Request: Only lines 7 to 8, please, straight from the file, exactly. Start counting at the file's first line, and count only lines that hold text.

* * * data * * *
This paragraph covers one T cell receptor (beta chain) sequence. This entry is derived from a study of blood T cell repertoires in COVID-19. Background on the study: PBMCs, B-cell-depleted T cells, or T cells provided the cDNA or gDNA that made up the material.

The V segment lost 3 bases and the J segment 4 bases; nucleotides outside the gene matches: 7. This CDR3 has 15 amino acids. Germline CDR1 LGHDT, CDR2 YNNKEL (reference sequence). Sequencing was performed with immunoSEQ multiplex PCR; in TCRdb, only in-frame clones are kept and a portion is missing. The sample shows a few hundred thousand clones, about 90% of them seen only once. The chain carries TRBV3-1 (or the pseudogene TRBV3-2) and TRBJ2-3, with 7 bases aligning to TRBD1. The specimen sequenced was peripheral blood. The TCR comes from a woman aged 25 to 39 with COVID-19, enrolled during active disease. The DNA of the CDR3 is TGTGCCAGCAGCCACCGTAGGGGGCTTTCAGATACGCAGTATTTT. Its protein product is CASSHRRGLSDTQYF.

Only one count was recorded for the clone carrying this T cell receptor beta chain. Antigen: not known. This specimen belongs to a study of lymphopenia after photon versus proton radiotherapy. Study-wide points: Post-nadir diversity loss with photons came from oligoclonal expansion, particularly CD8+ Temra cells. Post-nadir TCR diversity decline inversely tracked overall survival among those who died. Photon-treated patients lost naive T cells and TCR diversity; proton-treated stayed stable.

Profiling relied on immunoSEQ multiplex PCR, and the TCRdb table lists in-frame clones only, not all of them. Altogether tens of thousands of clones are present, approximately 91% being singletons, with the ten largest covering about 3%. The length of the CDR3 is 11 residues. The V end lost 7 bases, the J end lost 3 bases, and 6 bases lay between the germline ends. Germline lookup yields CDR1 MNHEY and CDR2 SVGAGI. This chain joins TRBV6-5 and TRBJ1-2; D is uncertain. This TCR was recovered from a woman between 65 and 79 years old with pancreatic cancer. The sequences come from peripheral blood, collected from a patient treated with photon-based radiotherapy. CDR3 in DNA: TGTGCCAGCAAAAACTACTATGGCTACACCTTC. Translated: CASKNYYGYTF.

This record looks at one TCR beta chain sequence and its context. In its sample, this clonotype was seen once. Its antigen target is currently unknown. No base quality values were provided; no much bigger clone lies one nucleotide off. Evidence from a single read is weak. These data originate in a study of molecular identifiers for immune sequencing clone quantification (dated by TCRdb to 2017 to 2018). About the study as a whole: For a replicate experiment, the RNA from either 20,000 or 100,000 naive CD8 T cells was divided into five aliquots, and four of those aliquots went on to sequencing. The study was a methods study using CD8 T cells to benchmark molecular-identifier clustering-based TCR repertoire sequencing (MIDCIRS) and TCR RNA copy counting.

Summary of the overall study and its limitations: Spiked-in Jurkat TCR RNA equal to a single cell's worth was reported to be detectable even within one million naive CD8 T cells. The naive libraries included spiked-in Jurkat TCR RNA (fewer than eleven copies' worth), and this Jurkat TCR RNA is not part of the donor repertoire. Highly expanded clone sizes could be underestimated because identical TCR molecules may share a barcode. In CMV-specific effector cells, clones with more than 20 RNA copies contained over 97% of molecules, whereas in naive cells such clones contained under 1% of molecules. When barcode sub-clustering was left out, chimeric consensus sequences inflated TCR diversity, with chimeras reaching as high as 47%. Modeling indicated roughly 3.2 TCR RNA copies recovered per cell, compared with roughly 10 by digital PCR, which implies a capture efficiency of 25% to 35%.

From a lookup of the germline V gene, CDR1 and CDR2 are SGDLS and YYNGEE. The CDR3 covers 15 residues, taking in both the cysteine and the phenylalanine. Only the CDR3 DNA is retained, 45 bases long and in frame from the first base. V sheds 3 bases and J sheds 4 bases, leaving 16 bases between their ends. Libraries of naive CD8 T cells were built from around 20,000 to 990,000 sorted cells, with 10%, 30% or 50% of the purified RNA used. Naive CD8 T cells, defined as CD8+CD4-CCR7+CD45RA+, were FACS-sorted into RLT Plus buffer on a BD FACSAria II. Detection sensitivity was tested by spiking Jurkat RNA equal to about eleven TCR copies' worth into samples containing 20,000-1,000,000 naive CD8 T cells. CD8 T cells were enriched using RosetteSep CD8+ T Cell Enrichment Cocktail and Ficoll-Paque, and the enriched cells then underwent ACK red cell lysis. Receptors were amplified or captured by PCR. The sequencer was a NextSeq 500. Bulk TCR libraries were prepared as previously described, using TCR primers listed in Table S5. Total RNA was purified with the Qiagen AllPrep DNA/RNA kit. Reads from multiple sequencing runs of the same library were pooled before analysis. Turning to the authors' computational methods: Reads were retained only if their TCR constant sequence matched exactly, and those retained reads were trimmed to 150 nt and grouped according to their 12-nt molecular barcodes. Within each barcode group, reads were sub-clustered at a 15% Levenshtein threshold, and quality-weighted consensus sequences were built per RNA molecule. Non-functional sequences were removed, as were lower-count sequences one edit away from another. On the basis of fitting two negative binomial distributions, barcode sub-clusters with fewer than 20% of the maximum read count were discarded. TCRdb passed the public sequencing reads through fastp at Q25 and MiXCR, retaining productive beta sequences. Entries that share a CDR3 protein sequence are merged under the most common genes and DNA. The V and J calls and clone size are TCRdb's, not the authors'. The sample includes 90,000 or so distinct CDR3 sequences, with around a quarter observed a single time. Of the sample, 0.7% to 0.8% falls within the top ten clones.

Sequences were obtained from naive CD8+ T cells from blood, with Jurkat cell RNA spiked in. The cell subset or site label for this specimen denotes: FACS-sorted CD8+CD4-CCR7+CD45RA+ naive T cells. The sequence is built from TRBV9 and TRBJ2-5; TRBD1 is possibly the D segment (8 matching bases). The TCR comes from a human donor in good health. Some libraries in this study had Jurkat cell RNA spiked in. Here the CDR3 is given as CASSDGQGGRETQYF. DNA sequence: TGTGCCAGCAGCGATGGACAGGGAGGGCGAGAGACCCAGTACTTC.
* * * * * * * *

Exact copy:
From a lookup of the germline V gene, CDR1 and CDR2 are SGDLS and YYNGEE. The CDR3 covers 15 residues, taking in both the cysteine and the phenylalanine. Only the CDR3 DNA is retained, 45 bases long and in frame from the first base. V sheds 3 bases and J sheds 4 bases, leaving 16 bases between their ends. Libraries of naive CD8 T cells were built from around 20,000 to 990,000 sorted cells, with 10%, 30% or 50% of the purified RNA used. Naive CD8 T cells, defined as CD8+CD4-CCR7+CD45RA+, were FACS-sorted into RLT Plus buffer on a BD FACSAria II. Detection sensitivity was tested by spiking Jurkat RNA equal to about eleven TCR copies' worth into samples containing 20,000-1,000,000 naive CD8 T cells. CD8 T cells were enriched using RosetteSep CD8+ T Cell Enrichment Cocktail and Ficoll-Paque, and the enriched cells then underwent ACK red cell lysis. Receptors were amplified or captured by PCR. The sequencer was a NextSeq 500. Bulk TCR libraries were prepared as previously described, using TCR primers listed in Table S5. Total RNA was purified with the Qiagen AllPrep DNA/RNA kit. Reads from multiple sequencing runs of the same library were pooled before analysis. Turning to the authors' computational methods: Reads were retained only if their TCR constant sequence matched exactly, and those retained reads were trimmed to 150 nt and grouped according to their 12-nt molecular barcodes. Within each barcode group, reads were sub-clustered at a 15% Levenshtein threshold, and quality-weighted consensus sequences were built per RNA molecule. Non-functional sequences were removed, as were lower-count sequences one edit away from another. On the basis of fitting two negative binomial distributions, barcode sub-clusters with fewer than 20% of the maximum read count were discarded. TCRdb passed the public sequencing reads through fastp at Q25 and MiXCR, retaining productive beta sequences. Entries that share a CDR3 protein sequence are merged under the most common genes and DNA. The V and J calls and clone size are TCRdb's, not the authors'. The sample includes 90,000 or so distinct CDR3 sequences, with around a quarter observed a single time. Of the sample, 0.7% to 0.8% falls within the top ten clones.

Sequences were obtained from naive CD8+ T cells from blood, with Jurkat cell RNA spiked in. The cell subset or site label for this specimen denotes: FACS-sorted CD8+CD4-CCR7+CD45RA+ naive T cells. The sequence is built from TRBV9 and TRBJ2-5; TRBD1 is possibly the D segment (8 matching bases). The TCR comes from a human donor in good health. Some libraries in this study had Jurkat cell RNA spiked in. Here the CDR3 is given as CASSDGQGGRETQYF. DNA sequence: TGTGCCAGCAGCGATGGACAGGGAGGGCGAGAGACCCAGTACTTC.